Broadway hits turned into films continued to cast Matthau in lead roles in Hello, Dolly! and Cactus Flower (both 1969); for the latter film, Goldie Hawn received an Oscar for Best Supporting Actress. Matthau played three roles in the film version of Simon's Plaza Suite (1971) and was in the cast of its followup California Suite (1978).
Matthau starred in three crime dramas in the mid-1970s, as a detective investigating a mass murder on a bus in The Laughing Policeman (1973), as a bank robber on the run from the Mafia and the law in Charley Varrick (also 1973) and as a New York transit cop in the action-adventure The Taking of Pelham One Two Three (1974). A change of pace about misfits on a Little League baseball team turned-out to be a solid hit when Matthau starred as coach Morris Buttermaker in the comedy The Bad News Bears (1976). Matthau portrayed Herbert Tucker in I Ought to Be in Pictures (1982), with Ann-Margret and Dinah Manoff.
In a change of pace, Matthau played Albert Einstein in the film I.Q. (1994), starring Tim Robbins and Meg Ryan. Matthau narrated the Doctor Seuss Video Classics: How the Grinch Stole Christmas! (1992) and played the role of Mr. Wilson in the film Dennis the Menace (1993).
His partnership with Jack Lemmon became one of the most successful pairings in Hollywood. They became lifelong friends after making The Fortune Cookie and would make a total of 10 movies together—11 counting Kotch, in which Lemmon has a cameo as a sleeping bus passenger. Apart from their many comedies, the two appeared (although they did not share any scenes) in the Oliver Stone drama, JFK (1991). Matthau and Lemmon reunited for the comedy Grumpy Old Men (1993), co-starring Ann-Margret, and its sequel, Grumpier Old Men (1995), also co-starring Sophia Loren. This led to further pairings late in their careers, Out to Sea (1997) and a Simon-scripted sequel to their much earlier success, The Odd Couple II (1998).
Matthau was married twice; first to Grace Geraldine Johnson from 1948 to 1958, and then to Carol Marcus from 1959 until he died in 2000. He had two children, Jenny and David, by his first wife, and a son, Charlie Matthau, with his second wife. David is a radio news reporter, currently at WKXW "New Jersey 101.5" in Trenton, New Jersey. Jenny is president of the Natural Gourmet Institute in New York City. Matthau also helped raise his stepchildren, Aram Saroyan and Lucy Saroyan. His grandchildren include William Matthau, an engineer, and Emily Rose Roman, a student at Binghamton University. Charlie Matthau directed his father in The Grass Harp (1995).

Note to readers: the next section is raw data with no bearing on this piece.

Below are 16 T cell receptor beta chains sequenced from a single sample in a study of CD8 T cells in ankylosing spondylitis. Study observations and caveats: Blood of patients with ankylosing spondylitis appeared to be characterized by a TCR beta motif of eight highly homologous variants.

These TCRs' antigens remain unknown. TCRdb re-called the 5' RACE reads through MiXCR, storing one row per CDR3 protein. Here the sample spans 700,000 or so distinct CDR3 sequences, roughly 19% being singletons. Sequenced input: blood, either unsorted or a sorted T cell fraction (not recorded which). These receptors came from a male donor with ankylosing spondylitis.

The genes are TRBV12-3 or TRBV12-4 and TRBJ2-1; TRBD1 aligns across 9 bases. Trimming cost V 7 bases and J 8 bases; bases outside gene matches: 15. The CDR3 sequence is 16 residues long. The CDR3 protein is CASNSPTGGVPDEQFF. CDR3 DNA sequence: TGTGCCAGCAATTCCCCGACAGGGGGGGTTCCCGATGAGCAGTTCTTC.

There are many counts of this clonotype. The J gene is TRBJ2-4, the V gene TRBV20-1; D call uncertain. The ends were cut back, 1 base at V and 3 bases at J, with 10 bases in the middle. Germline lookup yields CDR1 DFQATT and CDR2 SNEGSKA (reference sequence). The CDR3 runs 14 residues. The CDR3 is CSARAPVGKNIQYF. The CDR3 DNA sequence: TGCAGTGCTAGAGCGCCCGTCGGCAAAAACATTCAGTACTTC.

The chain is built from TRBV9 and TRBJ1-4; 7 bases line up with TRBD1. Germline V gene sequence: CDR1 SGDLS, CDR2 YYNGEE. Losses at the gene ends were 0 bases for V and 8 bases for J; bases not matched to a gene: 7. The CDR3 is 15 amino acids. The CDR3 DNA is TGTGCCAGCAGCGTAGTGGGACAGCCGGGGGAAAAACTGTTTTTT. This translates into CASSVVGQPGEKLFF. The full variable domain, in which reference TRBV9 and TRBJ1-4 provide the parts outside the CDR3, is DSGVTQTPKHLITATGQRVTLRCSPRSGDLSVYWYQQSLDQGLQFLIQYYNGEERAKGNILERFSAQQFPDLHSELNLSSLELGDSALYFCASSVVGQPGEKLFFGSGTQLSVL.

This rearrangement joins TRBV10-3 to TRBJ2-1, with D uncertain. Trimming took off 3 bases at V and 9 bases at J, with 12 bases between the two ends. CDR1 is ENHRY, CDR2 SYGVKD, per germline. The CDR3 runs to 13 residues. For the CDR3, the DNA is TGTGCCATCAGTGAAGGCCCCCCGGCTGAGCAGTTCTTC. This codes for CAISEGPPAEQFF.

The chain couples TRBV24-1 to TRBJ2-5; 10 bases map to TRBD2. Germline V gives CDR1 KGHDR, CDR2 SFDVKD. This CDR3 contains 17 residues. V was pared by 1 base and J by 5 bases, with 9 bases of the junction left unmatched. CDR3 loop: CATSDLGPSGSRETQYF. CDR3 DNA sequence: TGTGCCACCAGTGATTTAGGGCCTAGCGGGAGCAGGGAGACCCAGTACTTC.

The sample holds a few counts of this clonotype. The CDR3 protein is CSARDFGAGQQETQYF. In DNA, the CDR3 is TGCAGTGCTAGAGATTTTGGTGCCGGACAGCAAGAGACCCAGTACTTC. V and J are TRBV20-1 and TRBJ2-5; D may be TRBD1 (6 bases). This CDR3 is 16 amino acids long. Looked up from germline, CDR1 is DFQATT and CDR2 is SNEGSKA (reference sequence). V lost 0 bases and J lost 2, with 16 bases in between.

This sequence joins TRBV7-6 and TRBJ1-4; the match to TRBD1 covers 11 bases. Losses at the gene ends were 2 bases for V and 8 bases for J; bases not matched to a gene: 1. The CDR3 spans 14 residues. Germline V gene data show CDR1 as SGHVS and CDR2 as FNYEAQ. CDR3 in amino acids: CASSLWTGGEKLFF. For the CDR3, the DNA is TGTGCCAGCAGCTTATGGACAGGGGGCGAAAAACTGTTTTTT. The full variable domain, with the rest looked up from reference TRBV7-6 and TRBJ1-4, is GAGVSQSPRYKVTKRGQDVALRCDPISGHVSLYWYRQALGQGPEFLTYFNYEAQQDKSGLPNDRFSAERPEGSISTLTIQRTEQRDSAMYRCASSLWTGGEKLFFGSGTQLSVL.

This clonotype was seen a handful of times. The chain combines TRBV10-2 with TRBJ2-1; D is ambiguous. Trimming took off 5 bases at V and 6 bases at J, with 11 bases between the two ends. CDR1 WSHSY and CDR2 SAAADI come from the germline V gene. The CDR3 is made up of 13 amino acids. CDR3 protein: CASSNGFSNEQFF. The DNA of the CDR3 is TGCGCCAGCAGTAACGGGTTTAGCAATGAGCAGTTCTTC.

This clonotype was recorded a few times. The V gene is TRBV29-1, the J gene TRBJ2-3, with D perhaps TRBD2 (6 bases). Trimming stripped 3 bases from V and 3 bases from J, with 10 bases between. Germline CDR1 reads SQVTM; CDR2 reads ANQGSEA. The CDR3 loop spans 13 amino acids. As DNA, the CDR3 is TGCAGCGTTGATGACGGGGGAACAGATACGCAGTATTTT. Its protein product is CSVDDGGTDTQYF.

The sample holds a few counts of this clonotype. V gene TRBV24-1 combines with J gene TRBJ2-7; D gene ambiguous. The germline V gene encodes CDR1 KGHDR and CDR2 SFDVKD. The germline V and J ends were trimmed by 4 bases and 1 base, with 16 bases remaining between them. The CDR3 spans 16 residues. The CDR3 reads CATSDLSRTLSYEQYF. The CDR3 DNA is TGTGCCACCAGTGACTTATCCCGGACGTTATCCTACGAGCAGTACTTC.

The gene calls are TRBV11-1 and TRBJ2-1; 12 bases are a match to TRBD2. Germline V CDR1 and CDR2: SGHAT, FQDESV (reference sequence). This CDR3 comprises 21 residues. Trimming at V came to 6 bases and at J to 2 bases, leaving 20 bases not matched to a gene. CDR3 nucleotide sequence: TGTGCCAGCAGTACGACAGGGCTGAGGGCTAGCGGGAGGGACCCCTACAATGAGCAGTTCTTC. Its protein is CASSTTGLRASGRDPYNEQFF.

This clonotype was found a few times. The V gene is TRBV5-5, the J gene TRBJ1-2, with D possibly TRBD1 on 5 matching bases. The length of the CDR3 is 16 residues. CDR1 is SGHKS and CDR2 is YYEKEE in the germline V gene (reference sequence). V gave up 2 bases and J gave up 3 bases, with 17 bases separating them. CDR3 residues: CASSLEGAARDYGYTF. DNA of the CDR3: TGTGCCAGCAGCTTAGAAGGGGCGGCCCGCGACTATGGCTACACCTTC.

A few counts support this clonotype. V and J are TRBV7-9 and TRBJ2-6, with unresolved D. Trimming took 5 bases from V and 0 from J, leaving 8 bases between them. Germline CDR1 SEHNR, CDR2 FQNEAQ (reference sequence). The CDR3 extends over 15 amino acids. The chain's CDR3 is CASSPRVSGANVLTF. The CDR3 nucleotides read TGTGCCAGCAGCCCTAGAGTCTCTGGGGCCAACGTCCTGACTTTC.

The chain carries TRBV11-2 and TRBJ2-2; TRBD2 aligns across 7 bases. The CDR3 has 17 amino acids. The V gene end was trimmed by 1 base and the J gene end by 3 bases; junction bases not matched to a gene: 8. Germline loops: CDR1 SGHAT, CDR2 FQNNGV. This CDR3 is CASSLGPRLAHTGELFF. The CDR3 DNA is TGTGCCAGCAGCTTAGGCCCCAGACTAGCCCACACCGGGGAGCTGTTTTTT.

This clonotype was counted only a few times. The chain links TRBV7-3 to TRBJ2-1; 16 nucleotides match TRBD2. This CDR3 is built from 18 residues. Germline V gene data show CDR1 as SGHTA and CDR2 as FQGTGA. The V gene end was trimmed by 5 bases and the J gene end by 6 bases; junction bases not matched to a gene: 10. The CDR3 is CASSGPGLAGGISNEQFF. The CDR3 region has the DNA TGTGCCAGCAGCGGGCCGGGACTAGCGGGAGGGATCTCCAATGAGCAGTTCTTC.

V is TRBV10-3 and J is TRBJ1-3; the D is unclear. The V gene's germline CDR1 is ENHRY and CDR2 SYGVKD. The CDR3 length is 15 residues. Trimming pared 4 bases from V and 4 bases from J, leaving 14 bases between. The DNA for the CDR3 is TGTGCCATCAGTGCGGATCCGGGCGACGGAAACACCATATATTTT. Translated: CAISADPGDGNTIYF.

A heavy smoker, Matthau had a heart attack in 1966, the first of at least three in his lifetime. In 1976, ten years after his first heart attack, he underwent heart bypass surgery. After working in freezing Minnesota weather for Grumpy Old Men (1993), he was hospitalized for double pneumonia. In December 1995 he had a colon tumor removed; He was also hospitalized in May 1999 for more than two months, owing again to pneumonia.
In addition to colon cancer, Matthau had atherosclerotic heart disease during the last years of his life. In the late evening of June 30, 2000, he had a heart attack at his home and was taken by ambulance to the St. John's Health Center in Santa Monica where he died a few hours later at 1:42 a.m. on July 1, 2000. He was 79 years old. His body was buried in Westwood Village Memorial Park Cemetery in Los Angeles. Matthau's wife Carol Marcus died in 2003, and her body was interred in the same grave as her husband.
Jack Lemmon along with others of Matthau's friends and relations appeared on Larry King Live in an hour of tribute and remembrance; many of those same people appeared on the show one year later, paying tribute to Lemmon himself who died the following year (and whose body was also buried in Westwood Village Memorial Park).
|1959||Once More, with Feeling!||Best Featured Actor in a Play||Nominated|
|1962||A Shot in the Dark||Won|
|1965||The Odd Couple||Best Actor in a Play||Won|
|1966||The Fortune Cookie||Best Supporting Actor||Won|
|1975||The Sunshine Boys||Nominated|
|1966||The Fortune Cookie||Best Actor – Motion Picture Musical or Comedy||Nominated|
|1968||The Odd Couple||Nominated|
|1972||Pete 'n' Tillie||Nominated|
|1974||The Front Page||Nominated|
|1975||The Sunshine Boys||Won|
|1981||First Monday in October||Nominated|
|1966||The Fortune Cookie||Best Supporting Actor||Won|
|1966||The Fortune Cookie||Top Male Supporting Performance||Won|
|1969||The Secret Life of an American Wife||Best Actor in a Leading Role||Nominated|
|1973||Pete 'n' Tillie||Won|
|1976||The Sunshine Boys||Nominated|
|The Bad News Bears||Nominated|
|1974||The Front Page||Best Foreign Actor||Won|
|1955||The Kentuckian||Stan Bodine|
|1955||The Indian Fighter||Wes Todd|
|1956||Bigger Than Life||Wally Gibbs|
|1957||A Face in the Crowd||Mel Miller|
|1957||Slaughter on Tenth Avenue||Al Dahlke|
|1958||King Creole||Maxie Fields|
|1958||Voice in the Mirror||Dr. Leon Karnes|
|1958||Ride a Crooked Trail||Judge Kyle|
|1960||Gangster Story||Jack Martin||Also director|
|1960||Strangers When We Meet||Felix Anders|
|1962||Lonely Are the Brave||Sheriff Morey Johnson|
|1962||Who's Got the Action?||Tony Gagouts|
|1963||Charade||Carson Dyle aka Hamilton Bartholomew|
|1963||Island of Love||Tony Dallas|
|1964||Fail Safe||Professor Groeteschele|
|1964||Goodbye Charlie||Sir Leopold Sartori|
|1966||The Fortune Cookie||William H. "Whiplash Willie" Gingrich||Co-starred with Jack Lemmon|
|1967||A Guide for the Married Man||Paul Manning|
|1968||The Odd Couple||Oscar Madison||Co-starred with Jack Lemmon|
|1968||The Secret Life of an American Wife||The Movie Star|
|1969||Cactus Flower||Dr. Julian Winston|
|1969||Hello, Dolly!||Horace Vandergelder|
|1971||A New Leaf||Henry Graham|
|1971||Plaza Suite||Sam Nash /Jesse Kiplinger / Roy Hubley|
|1971||Kotch||Joseph P. Kotcher||Directed by Jack Lemmon|
|1972||Pete 'n' Tillie||Pete Seltzer|
|1973||Charley Varrick||Charley Varrick|
|1973||The Laughing Policeman||Detective Sergeant Jake Martin|